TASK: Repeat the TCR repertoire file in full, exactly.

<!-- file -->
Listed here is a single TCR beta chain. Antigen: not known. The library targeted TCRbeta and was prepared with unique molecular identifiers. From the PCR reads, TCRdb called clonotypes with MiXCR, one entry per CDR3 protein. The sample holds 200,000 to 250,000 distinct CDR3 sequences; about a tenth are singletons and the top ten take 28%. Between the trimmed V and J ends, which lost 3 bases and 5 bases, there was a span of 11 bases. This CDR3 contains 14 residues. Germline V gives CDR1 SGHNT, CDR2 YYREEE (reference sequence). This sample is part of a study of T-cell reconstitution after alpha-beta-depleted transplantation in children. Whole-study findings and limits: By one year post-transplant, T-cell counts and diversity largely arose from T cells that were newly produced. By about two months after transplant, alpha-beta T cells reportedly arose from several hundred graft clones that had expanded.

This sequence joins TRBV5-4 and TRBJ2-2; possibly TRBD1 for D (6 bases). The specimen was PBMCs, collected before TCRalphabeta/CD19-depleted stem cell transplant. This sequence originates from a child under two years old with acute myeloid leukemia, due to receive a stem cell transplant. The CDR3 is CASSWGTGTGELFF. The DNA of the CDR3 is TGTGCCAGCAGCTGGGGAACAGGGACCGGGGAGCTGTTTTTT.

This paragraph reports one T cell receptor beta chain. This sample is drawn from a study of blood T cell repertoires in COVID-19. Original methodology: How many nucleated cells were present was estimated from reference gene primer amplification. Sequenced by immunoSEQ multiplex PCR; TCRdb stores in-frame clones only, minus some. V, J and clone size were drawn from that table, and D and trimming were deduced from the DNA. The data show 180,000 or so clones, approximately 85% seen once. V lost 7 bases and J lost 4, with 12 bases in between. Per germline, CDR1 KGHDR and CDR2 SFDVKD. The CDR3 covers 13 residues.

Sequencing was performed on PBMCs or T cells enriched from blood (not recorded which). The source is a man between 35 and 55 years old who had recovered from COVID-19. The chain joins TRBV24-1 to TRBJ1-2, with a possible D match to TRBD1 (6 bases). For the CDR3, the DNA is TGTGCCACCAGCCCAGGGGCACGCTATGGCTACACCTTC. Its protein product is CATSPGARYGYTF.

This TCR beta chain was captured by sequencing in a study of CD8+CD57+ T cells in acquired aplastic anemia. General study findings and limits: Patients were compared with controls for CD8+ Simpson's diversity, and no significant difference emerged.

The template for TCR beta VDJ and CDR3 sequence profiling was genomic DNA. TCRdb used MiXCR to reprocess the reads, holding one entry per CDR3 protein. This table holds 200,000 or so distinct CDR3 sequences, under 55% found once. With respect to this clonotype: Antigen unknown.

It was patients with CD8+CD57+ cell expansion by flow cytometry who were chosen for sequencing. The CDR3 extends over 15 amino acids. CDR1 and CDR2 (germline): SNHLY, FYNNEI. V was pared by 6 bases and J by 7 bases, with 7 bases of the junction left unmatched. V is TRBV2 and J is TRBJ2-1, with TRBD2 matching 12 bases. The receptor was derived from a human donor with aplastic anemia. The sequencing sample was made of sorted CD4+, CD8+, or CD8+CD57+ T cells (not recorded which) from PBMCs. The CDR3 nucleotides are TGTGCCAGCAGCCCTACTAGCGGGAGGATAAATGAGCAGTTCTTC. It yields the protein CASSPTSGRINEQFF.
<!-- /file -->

Listed here is a single TCR beta chain. Antigen: not known. The library targeted TCRbeta and was prepared with unique molecular identifiers. From the PCR reads, TCRdb called clonotypes with MiXCR, one entry per CDR3 protein. The sample holds 200,000 to 250,000 distinct CDR3 sequences; about a tenth are singletons and the top ten take 28%. Between the trimmed V and J ends, which lost 3 bases and 5 bases, there was a span of 11 bases. This CDR3 contains 14 residues. Germline V gives CDR1 SGHNT, CDR2 YYREEE (reference sequence). This sample is part of a study of T-cell reconstitution after alpha-beta-depleted transplantation in children. Whole-study findings and limits: By one year post-transplant, T-cell counts and diversity largely arose from T cells that were newly produced. By about two months after transplant, alpha-beta T cells reportedly arose from several hundred graft clones that had expanded.

This sequence joins TRBV5-4 and TRBJ2-2; possibly TRBD1 for D (6 bases). The specimen was PBMCs, collected before TCRalphabeta/CD19-depleted stem cell transplant. This sequence originates from a child under two years old with acute myeloid leukemia, due to receive a stem cell transplant. The CDR3 is CASSWGTGTGELFF. The DNA of the CDR3 is TGTGCCAGCAGCTGGGGAACAGGGACCGGGGAGCTGTTTTTT.

This paragraph reports one T cell receptor beta chain. This sample is drawn from a study of blood T cell repertoires in COVID-19. Original methodology: How many nucleated cells were present was estimated from reference gene primer amplification. Sequenced by immunoSEQ multiplex PCR; TCRdb stores in-frame clones only, minus some. V, J and clone size were drawn from that table, and D and trimming were deduced from the DNA. The data show 180,000 or so clones, approximately 85% seen once. V lost 7 bases and J lost 4, with 12 bases in between. Per germline, CDR1 KGHDR and CDR2 SFDVKD. The CDR3 covers 13 residues.

Sequencing was performed on PBMCs or T cells enriched from blood (not recorded which). The source is a man between 35 and 55 years old who had recovered from COVID-19. The chain joins TRBV24-1 to TRBJ1-2, with a possible D match to TRBD1 (6 bases). For the CDR3, the DNA is TGTGCCACCAGCCCAGGGGCACGCTATGGCTACACCTTC. Its protein product is CATSPGARYGYTF.

This TCR beta chain was captured by sequencing in a study of CD8+CD57+ T cells in acquired aplastic anemia. General study findings and limits: Patients were compared with controls for CD8+ Simpson's diversity, and no significant difference emerged.

The template for TCR beta VDJ and CDR3 sequence profiling was genomic DNA. TCRdb used MiXCR to reprocess the reads, holding one entry per CDR3 protein. This table holds 200,000 or so distinct CDR3 sequences, under 55% found once. With respect to this clonotype: Antigen unknown.

It was patients with CD8+CD57+ cell expansion by flow cytometry who were chosen for sequencing. The CDR3 extends over 15 amino acids. CDR1 and CDR2 (germline): SNHLY, FYNNEI. V was pared by 6 bases and J by 7 bases, with 7 bases of the junction left unmatched. V is TRBV2 and J is TRBJ2-1, with TRBD2 matching 12 bases. The receptor was derived from a human donor with aplastic anemia. The sequencing sample was made of sorted CD4+, CD8+, or CD8+CD57+ T cells (not recorded which) from PBMCs. The CDR3 nucleotides are TGTGCCAGCAGCCCTACTAGCGGGAGGATAAATGAGCAGTTCTTC. It yields the protein CASSPTSGRINEQFF.